Simon, Michael J. (1983). The effect of manipulated expectancies on posthypnotic amnesia (Dissertation, University of South Carolina). Dissertation Abstracts International, 43 (n7-B), 2358. (Order No. DA 8228533)

“An attempt was made to determine the effects of manipulating subject expectancy on posthypnotic amnesia. The manipulation involved having Ss read an essay which included a paragraph informing them that they would have no trouble remembering what happened upon awakening form the trance. The effects of direct suggestions for amnesia were also assessed. “One hundred and twenty undergraduate students were randomly assigned to six groups: Negative Expectancy for amnesia/Suggestions for amnesia, No Expectancy for amnesia/Suggestions for amnesia, Negative Expectancy for amnesia/No Suggestions for amnesia, No Expectancy for amnesia/ No Suggestions for amnesia, and two control groups. “Subjects in the Suggestion conditions were administered the standard version of the Stanford Hypnotic Supports Scale Form A (SHSS-A). The No Suggestion subjects were administered a modified version of the SHSS-A which made no references to, and gave no suggestions for, posthypnotic amnesia. Finally, the control subjects were given a more drastically modified version of the scale in which the hypnotic induction as well as all references to hypnosis were eliminated. The control groups were employed to provide an estimate of the amount of forgetting exhibited by subjects who are not hypnotized. “The results indicated that the expectancy manipulation had no effect on the occurrence of posthypnotic amnesia as measured by the SHSS-A, while suggestions for amnesia were found to have a significant effect. Both Suggestion and No Suggestion subjects remembered significantly less than the subjects in the control groups. The implications of the findings were discussed” (p. 2358).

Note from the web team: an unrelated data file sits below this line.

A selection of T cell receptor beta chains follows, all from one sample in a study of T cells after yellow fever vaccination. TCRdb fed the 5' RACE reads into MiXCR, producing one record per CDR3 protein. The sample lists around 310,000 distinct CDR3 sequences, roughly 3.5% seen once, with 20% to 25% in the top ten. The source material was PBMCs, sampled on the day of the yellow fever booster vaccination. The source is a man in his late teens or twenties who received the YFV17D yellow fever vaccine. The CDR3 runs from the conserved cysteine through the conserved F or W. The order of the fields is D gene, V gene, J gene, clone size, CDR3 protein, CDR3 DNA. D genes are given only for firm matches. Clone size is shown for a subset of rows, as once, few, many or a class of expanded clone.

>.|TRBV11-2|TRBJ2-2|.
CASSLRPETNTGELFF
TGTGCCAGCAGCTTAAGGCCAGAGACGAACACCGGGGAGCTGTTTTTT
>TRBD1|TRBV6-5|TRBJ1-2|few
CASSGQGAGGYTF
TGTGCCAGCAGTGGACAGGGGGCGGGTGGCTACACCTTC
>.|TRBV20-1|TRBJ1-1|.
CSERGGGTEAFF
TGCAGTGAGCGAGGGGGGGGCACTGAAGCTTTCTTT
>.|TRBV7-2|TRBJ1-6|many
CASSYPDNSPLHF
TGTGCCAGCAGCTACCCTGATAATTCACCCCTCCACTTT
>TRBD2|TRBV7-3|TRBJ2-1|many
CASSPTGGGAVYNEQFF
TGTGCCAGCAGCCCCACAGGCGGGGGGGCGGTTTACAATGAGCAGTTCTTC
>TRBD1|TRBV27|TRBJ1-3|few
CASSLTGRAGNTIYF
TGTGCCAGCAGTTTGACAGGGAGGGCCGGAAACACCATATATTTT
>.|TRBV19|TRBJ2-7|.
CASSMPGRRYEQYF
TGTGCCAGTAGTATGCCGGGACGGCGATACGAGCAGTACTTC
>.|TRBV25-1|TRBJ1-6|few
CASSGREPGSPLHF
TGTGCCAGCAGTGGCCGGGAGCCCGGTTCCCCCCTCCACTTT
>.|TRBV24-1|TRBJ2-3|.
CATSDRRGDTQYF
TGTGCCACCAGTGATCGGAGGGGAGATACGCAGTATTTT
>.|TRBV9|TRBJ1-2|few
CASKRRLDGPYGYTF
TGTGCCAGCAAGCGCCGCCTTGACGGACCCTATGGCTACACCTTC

Schuyler, Bradley A. (1982). Further investigation of volitional and nonvolitional experience during posthypnotic amnesia (Dissertation, California School of Professional Psychology, Fresno). Dissertation Abstracts International, 44 (n6-B), 1977. (Order No. DA 8324472)

“Electrodermal responses were compared between highly responsive hypnotic Ss who were classified as having control over remembering (voluntaries) or not having control over remembering (involuntaries) during posthypnotic amnesia. Three contextual conditions were employed: Two were meant to create pressure to breach posthypnotic amnesia (lie detector instructions alone or with feedback that Ss had been detected as not having told all they could remember); the other provided feedback, in addition to the lie detector instructions, that Ss had told all they could remember. The recall data confirmed earlier findings of Coe and Yashinski and showed that voluntary and involuntary Ss did not differ in response to the contextual conditions. However, lie detector instructions alone did not create pressure to breach as in previous studies. In addition, electrodermal results were insignificant. The results are discussed as they relate to (a) amnesia, (b) the physiological detection of deception and physiological activation, (c) the voluntary/involuntary classification of Ss, and (d) theories of hypnosis” (p. 1977).